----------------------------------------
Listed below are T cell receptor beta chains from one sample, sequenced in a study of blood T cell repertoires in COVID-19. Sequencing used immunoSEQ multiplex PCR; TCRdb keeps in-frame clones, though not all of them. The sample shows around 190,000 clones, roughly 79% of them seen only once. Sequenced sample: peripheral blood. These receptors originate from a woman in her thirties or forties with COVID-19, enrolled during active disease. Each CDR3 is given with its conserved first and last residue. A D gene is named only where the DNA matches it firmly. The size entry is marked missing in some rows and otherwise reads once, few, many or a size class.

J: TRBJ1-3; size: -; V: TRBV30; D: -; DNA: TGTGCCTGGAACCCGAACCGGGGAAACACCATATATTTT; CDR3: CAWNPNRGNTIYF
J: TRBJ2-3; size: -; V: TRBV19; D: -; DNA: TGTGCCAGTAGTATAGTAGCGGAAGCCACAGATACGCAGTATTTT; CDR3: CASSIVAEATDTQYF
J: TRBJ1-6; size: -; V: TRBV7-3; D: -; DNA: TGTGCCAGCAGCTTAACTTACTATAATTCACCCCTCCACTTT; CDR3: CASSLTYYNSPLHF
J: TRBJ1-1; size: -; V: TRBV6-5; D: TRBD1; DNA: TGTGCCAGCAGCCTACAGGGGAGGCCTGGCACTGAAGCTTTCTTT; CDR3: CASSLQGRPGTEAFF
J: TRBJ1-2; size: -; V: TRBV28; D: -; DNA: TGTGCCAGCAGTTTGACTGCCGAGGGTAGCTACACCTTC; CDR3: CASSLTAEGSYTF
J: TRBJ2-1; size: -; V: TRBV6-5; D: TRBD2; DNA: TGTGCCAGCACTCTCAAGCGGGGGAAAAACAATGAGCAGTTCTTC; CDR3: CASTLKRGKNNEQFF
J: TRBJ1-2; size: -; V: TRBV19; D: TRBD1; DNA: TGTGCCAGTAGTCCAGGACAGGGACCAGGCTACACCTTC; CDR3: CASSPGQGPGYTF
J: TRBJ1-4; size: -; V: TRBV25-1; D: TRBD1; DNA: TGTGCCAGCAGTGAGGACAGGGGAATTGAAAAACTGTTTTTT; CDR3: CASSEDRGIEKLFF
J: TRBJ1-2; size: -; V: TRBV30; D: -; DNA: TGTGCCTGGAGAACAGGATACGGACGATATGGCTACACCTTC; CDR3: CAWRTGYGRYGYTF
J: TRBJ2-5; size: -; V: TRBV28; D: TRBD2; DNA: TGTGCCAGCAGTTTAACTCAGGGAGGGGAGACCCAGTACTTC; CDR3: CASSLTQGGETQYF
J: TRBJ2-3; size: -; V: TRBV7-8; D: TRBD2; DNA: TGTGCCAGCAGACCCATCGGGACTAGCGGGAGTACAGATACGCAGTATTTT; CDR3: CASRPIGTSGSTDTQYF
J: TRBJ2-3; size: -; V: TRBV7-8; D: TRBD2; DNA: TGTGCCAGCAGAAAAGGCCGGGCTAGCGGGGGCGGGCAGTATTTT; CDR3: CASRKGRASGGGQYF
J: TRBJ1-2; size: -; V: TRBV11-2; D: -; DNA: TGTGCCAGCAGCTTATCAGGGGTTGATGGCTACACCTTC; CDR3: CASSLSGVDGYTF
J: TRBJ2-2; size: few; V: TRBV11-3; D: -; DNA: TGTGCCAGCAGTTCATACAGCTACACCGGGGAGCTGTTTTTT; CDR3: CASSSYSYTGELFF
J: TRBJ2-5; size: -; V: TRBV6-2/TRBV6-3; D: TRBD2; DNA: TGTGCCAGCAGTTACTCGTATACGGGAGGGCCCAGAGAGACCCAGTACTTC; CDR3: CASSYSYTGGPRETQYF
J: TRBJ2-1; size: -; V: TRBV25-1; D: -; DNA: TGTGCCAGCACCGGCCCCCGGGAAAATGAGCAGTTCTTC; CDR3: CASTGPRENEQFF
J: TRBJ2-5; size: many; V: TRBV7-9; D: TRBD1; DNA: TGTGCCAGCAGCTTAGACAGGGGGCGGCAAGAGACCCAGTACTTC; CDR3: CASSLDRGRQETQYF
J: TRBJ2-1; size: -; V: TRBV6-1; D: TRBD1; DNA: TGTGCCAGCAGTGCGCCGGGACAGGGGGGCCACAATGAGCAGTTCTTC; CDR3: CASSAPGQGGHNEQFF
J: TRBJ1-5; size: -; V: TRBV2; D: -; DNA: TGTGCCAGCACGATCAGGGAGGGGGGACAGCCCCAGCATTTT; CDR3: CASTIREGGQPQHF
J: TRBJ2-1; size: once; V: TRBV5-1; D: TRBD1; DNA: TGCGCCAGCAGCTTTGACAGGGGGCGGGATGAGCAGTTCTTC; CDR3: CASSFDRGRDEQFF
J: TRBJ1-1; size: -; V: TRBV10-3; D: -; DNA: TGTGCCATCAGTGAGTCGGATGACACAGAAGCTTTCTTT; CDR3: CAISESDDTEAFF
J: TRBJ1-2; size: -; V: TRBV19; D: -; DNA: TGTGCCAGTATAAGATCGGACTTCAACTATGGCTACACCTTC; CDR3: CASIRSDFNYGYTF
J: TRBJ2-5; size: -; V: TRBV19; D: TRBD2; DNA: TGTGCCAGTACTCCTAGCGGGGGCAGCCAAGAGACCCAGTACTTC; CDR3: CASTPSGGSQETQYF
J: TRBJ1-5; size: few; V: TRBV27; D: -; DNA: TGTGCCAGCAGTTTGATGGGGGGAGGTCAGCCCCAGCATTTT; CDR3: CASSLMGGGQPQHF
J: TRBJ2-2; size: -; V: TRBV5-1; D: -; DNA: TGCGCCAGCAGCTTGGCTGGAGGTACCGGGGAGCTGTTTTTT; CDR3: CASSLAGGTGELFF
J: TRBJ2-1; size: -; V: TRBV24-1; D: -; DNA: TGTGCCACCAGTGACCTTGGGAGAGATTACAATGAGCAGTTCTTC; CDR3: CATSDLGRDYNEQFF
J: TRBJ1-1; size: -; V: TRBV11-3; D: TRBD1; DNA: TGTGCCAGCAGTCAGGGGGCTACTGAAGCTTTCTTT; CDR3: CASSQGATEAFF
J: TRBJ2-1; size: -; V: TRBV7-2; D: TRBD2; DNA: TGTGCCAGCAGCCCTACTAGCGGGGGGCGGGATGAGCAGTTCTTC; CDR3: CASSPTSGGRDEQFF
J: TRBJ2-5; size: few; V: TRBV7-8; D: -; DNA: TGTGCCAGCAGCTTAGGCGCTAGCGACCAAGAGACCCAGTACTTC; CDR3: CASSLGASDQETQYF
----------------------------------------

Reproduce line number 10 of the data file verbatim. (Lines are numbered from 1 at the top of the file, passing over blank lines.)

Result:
J: TRBJ1-2; size: -; V: TRBV30; D: -; DNA: TGTGCCTGGAGAACAGGATACGGACGATATGGCTACACCTTC; CDR3: CAWRTGYGRYGYTF